Modeling S&P Bombay Stock Exchange BANKEX Index Volatility Patterns Using GARCH Model

Modeling S&P Bombay Stock Exchange BANKEX Index Volatility Patterns Using GARCH Model

DOI: 10.4018/978-1-5225-9269-3.ch013

Abstract

The main objective of this chapter is to estimate volatility patterns in the case of S&P Bombay Stock Exchange (BSE) BANKEX index in India. In recent past, the Indian banking sector was one of the fastest-growing industries and all major banks have been included in S&P BANKEX index as index benchmark constituent companies. The financial econometric framework is based on asymmetric GARCH (1, 1) model which is performed in order to capture asymmetric volatility clustering and leptokurtosis. Data time lag is considered from the first transaction day of January 2002 to last transaction day of June 2014. The empirical results revealed the existence of volatility shocks in the selected time series and also volatility clustering. The volatility impact has generated highly positive clockwise and impacted actual stocks. Moreover, the empirical findings reveal that the BANKEX index grown over 17 times in 12 years and volatility returns have been found present in listed stocks.
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Literature Review

Bollerslev (1986) has generalized ARCH model by including lagged valued of the conditional variance. The GARCH model allows a wider range of behavior and patterns especially in the case of more persistent volatility. The most general form of the model is GARCH (1,1) where GARCH stands for Generalized Autoregressive Conditional Heteroscedasticity. Moreover, a GARCH model or basically or Generalized ARCH model represents an extension of the ARCH model which otherwise is very similar to an ARMA model.

According to Brooks (1996) such a generalization of ARCH model, namely GARCH model can be perceived as an infinite order ARCH model. Engle (1982) argued that traditional econometric models assume a constant one period forecast variance and therefore in order to generalize this implausible assumption, it was implemented a new class of stochastic processes called autoregressive conditional heteroscedastic (ARCH) processes. On the other hand, Brooks (1996) suggested that it is highly unlikely that a GARCH model of order greater than one in the autoregressive and moving average components would be required, since by definition, a GARCH (1,1) model implies an infinitely long memory with respect to past news, i.e. innovations.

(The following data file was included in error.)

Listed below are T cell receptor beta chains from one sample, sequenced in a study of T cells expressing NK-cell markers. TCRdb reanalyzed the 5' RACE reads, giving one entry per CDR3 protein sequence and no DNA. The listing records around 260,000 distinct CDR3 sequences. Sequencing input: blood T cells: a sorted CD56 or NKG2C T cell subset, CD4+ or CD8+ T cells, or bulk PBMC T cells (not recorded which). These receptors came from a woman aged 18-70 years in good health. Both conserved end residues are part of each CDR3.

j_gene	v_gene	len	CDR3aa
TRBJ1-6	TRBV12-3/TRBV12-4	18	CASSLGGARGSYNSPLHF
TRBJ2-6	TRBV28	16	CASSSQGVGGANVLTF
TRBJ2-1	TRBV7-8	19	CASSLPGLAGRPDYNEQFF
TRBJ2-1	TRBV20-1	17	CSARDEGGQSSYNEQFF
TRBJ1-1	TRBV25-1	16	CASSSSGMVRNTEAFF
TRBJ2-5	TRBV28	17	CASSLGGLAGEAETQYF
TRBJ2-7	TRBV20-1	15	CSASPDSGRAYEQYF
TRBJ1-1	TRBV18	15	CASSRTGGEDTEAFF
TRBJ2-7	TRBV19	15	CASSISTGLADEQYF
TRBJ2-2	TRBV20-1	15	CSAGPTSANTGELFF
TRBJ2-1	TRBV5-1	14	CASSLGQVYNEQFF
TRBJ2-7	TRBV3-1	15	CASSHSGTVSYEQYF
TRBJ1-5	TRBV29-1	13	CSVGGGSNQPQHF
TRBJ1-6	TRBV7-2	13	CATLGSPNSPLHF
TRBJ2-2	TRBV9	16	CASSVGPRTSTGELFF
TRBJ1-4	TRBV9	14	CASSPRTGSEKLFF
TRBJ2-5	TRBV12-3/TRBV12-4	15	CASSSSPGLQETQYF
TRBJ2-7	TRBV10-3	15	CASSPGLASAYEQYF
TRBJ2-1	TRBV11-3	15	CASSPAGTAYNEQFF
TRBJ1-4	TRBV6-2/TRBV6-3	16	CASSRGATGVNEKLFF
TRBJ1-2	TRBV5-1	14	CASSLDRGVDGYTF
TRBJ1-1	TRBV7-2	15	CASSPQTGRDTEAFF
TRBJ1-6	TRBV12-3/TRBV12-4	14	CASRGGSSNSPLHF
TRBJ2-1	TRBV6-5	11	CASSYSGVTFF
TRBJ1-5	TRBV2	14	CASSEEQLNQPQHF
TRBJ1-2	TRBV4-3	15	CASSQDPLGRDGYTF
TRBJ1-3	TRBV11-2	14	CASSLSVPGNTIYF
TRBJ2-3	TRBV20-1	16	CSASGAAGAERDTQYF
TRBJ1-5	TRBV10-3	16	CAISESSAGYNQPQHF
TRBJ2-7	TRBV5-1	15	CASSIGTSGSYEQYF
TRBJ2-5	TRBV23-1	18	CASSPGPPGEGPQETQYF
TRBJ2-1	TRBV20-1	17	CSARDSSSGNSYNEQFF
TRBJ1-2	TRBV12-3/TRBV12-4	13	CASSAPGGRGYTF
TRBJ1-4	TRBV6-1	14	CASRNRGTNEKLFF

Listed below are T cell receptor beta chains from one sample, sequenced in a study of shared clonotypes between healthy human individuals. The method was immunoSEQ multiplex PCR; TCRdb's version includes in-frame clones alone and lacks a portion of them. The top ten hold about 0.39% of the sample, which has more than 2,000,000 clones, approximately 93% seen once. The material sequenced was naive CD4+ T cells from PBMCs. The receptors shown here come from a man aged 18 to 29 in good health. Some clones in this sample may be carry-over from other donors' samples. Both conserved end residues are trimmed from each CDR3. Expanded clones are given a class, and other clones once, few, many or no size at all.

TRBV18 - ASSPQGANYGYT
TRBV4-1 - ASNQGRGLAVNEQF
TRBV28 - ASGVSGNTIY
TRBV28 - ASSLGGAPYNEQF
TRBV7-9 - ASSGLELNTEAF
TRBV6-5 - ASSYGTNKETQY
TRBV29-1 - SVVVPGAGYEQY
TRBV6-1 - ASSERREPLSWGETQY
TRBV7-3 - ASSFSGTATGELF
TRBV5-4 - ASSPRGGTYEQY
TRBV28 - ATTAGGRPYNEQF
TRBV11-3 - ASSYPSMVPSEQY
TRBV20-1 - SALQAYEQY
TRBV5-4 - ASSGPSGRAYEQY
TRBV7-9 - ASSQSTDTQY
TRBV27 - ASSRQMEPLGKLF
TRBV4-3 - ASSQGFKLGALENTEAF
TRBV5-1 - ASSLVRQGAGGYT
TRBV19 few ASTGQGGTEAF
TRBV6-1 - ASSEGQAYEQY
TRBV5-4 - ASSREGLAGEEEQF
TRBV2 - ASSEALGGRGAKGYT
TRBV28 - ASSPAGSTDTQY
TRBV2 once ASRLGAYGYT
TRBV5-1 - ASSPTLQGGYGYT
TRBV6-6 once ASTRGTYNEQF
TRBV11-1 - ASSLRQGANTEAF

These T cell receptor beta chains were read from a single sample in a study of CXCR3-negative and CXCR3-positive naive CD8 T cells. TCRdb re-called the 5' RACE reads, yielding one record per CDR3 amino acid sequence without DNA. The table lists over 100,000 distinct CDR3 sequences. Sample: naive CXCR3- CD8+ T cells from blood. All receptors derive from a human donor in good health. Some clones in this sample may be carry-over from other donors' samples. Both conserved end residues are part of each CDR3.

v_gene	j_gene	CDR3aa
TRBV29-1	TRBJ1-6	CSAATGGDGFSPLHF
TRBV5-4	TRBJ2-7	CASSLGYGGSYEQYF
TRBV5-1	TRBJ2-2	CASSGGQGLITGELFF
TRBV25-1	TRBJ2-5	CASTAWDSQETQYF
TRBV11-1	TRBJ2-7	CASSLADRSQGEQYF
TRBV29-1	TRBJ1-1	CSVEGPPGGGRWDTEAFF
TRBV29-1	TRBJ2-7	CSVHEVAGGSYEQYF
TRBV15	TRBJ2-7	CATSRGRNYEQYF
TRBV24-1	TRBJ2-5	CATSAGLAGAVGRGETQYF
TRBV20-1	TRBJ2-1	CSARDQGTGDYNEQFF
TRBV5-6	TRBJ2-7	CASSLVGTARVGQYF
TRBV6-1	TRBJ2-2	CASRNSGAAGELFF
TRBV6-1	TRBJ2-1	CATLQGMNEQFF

Prasanna and Menon (2013) suggested that the global process of financial integration between Indian stock market and international stock markets caused the absorption domestic and global news into the asset prices and stock indices. Trivedi (2013) argued that generally the banking sector in India was distinguished by accuracy and high confidence even in dramatic periods caused by extreme events such as the global financial crisis.

Nateson et al. (2013) investigated spillover effect of volatility in Indian BSE Sensex on BSE sectoral indices based on GARCH (1,1) model. The authors emphasized the importance of financial integration due to volatility transmission patterns especially in terms of risk management strategies and portfolio diversification for all investment sectors in India. Moreover, Basabi, Roy and Niyogi (2009) examined conditional volatility patterns of the BSE BANKEX index based on symmetric and asymmetric GARCH models. The authors revealed the existence of leverage effect considering the response to positive and negative news (innovations).

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Methodological Approach

According to Birau, Trivedi and Antonescu (2014) the financial data series consist of daily closing asset prices for the selected stock index during the period between January 2002 and June 2014 with the exception of legal holidays or other events when stock markets haven’t performed transactions. The continuously-compounded daily returns are calculated using the log difference of the closing prices of stock market selected index, i.e. S&P Bombay Stock Exchange (BSE) BANKEX index as follows:

978-1-5225-9269-3.ch013.m01
where p is the daily closing price.

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